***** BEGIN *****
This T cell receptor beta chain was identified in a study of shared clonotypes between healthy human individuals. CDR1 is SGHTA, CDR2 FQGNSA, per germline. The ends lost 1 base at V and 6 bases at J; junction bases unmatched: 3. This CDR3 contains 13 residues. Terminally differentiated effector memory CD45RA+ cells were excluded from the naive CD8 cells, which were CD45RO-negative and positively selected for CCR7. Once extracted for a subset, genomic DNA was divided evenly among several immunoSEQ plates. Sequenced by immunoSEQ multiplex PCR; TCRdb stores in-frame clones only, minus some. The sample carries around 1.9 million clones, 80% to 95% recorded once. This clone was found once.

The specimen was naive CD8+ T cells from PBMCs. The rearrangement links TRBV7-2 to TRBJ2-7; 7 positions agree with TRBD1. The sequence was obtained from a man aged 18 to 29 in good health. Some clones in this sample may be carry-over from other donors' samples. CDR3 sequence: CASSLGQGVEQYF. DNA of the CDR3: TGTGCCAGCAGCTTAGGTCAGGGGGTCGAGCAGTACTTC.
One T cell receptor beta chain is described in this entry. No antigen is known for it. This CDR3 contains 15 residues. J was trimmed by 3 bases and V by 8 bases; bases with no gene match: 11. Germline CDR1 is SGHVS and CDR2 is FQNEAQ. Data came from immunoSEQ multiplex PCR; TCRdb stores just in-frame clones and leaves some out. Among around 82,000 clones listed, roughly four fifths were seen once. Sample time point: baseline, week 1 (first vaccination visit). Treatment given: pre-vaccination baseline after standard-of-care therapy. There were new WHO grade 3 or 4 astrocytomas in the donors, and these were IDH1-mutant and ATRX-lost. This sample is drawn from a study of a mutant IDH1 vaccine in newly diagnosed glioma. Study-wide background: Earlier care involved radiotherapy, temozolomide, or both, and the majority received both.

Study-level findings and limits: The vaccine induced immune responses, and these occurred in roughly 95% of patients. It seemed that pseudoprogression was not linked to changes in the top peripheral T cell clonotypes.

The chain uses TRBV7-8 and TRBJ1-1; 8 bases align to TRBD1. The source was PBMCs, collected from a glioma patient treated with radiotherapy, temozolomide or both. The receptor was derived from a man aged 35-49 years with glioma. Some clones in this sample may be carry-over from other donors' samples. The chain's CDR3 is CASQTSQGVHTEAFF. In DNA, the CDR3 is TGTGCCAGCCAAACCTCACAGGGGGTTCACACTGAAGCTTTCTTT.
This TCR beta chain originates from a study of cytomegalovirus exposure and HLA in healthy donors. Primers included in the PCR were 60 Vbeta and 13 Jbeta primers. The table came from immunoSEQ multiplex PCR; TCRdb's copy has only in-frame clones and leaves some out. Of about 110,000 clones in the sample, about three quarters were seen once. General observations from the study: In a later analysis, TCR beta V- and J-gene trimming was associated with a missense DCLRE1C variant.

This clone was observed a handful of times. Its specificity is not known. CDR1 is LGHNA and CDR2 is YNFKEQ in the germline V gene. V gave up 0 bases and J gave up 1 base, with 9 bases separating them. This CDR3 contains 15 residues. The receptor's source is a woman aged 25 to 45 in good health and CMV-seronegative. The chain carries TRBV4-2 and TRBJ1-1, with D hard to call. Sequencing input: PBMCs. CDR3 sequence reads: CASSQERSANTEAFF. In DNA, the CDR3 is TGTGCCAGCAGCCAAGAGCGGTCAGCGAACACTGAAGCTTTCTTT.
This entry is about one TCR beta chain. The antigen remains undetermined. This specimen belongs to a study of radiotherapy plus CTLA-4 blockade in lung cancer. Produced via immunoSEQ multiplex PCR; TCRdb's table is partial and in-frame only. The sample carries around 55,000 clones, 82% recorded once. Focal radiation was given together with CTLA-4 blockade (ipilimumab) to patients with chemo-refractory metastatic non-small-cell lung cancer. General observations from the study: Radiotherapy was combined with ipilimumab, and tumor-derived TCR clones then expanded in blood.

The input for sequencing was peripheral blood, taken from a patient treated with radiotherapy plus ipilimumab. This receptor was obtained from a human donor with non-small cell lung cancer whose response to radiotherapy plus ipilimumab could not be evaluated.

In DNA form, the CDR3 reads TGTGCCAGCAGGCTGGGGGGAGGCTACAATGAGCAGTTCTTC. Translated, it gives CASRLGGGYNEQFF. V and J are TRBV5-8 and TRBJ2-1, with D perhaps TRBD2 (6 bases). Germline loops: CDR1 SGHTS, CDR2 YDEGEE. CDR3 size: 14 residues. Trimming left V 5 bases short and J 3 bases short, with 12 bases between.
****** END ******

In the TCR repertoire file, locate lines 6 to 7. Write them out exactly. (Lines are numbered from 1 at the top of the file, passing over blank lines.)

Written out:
This TCR beta chain originates from a study of cytomegalovirus exposure and HLA in healthy donors. Primers included in the PCR were 60 Vbeta and 13 Jbeta primers. The table came from immunoSEQ multiplex PCR; TCRdb's copy has only in-frame clones and leaves some out. Of about 110,000 clones in the sample, about three quarters were seen once. General observations from the study: In a later analysis, TCR beta V- and J-gene trimming was associated with a missense DCLRE1C variant.

This clone was observed a handful of times. Its specificity is not known. CDR1 is LGHNA and CDR2 is YNFKEQ in the germline V gene. V gave up 0 bases and J gave up 1 base, with 9 bases separating them. This CDR3 contains 15 residues. The receptor's source is a woman aged 25 to 45 in good health and CMV-seronegative. The chain carries TRBV4-2 and TRBJ1-1, with D hard to call. Sequencing input: PBMCs. CDR3 sequence reads: CASSQERSANTEAFF. In DNA, the CDR3 is TGTGCCAGCAGCCAAGAGCGGTCAGCGAACACTGAAGCTTTCTTT.